So, please…remember to be kind. Always. Try your best. Treat your friends with care. Help others as you can.
And don’t do the work of your enemies for them. (Please?)
It’s Sunday, and I was in need of spiritual sustenance. So I started thinking about hope, and its necessary qualities.
See, when you’re down, it’s hard to believe that anything matters. Life has given you a bunch of lemons, sour ones at that, and your attempts to make lemonade out of them don’t seem to be working…and it’s hard to believe in hope.
But you have to, because that’s when you need hope the most.
There’s a reason that hope was in Pandora’s Box. That one thing can make the difference between success and failure, because it reminds you that it’s all right to fail once in a while, just so long as you get up again.
It’s because of hope that I keep writing.
I realize that hope alone is not enough. But if I believe I have a good story idea, and do my best to flesh it out, I can use that hope and weld it to my will and work ethic to get something done.
I know this works. Because today, finally, after several weeks of illness and frustration, I did what was necessary and finished up my final edits with regards to my novel CHANGING FACES. My publisher has the file now, and aside from proofreading the PDF advance reader copy when it comes out (I’ll keep you posted on that), my work is now complete.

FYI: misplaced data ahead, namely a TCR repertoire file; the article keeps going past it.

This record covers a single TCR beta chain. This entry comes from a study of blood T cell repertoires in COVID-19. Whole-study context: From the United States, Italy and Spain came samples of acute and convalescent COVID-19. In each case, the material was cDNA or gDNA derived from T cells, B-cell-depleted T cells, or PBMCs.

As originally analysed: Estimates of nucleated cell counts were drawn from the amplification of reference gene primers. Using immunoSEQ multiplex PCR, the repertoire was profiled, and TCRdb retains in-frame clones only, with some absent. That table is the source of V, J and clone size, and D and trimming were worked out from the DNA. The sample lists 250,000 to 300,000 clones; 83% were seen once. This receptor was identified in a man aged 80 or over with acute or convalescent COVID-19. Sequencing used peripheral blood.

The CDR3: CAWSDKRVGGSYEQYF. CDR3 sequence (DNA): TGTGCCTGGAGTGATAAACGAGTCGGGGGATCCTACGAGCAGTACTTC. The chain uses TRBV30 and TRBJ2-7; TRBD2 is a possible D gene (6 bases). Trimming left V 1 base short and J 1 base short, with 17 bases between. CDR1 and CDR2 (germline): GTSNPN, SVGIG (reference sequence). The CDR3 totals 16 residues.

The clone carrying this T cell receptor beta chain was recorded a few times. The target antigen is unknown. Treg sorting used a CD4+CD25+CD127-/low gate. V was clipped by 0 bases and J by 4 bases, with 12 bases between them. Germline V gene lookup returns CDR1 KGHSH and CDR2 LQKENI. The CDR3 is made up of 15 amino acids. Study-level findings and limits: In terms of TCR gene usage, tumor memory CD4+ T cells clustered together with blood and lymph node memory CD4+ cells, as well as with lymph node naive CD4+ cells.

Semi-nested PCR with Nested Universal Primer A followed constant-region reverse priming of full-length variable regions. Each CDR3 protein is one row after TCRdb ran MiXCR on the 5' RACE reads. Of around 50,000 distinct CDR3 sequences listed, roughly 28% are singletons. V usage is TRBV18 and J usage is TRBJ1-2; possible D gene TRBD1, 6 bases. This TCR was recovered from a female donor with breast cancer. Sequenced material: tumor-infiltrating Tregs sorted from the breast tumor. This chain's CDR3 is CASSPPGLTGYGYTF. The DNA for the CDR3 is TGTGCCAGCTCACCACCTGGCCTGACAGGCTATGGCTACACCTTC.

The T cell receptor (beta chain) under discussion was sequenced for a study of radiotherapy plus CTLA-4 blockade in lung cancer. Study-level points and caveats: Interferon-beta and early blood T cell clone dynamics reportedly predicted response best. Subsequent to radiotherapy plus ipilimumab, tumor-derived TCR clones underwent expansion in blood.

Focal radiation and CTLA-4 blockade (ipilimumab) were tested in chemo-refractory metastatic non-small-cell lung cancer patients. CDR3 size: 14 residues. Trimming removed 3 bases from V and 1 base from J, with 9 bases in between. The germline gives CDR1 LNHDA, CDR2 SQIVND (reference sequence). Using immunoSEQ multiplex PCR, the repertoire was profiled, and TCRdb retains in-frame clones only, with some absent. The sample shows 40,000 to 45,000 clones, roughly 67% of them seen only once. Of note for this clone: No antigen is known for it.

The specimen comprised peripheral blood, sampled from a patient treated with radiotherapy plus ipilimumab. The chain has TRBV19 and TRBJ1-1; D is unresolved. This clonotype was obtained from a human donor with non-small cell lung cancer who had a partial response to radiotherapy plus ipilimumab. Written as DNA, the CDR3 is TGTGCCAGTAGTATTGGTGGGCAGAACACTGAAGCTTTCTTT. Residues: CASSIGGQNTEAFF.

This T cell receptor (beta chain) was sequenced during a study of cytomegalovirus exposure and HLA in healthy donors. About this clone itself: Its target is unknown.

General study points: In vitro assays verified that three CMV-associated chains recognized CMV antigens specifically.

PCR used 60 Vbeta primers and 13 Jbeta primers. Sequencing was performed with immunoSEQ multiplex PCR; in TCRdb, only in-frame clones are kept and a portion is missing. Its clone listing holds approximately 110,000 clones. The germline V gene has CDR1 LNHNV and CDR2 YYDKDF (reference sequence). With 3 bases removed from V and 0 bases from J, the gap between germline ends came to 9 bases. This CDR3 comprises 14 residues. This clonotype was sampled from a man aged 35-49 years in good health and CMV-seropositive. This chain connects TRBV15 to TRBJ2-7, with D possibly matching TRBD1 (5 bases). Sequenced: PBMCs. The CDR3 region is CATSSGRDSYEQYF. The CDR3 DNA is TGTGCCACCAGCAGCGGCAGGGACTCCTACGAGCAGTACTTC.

While I was feeling poorly, it was very hard to hope that I would be strong enough to do what was required. But I held on to my hope that I would do it, and I did it.
So that’s why the title above.
You need to believe in hope, because without hope, it’s nearly impossible to believe in yourself.
If you remember only one thing today, believe in this: Hope. Just do it. (For me. Please?)
Folks, the above title — “keep trying, no matter what” — is my personal philosophy.
But sometimes it’s much harder to do that than others. When that happens, I have to realize that I’m human, fallible, mortal, all that…and try again the next day, and the day after that. And the day after that, etc.
What’s caused me to write this blog at this time is very simple. I’ve struggled now for about a month with an illness that started as a cold and flared into something akin to bronchitis. My asthma is acting up, and my energy is much lower than it should be.
I try to be positive, as much as I can, but I’m not into this nonsensical “happy happy joy joy” stuff, either. I am a realist. Right now, being a realist, but also being optimistic, means I have to say, “OK, today I can’t do much. But tomorrow, if I am careful, I can do more…so I will be as careful as I can.”
Of course, this isn’t the only thing I’ve got to deal with. I have a number of physical limitations that I deal with daily that I work around, including bilateral carpal tunnel syndrome, arthritis bad enough in my back and knees that I walk with a cane, and more.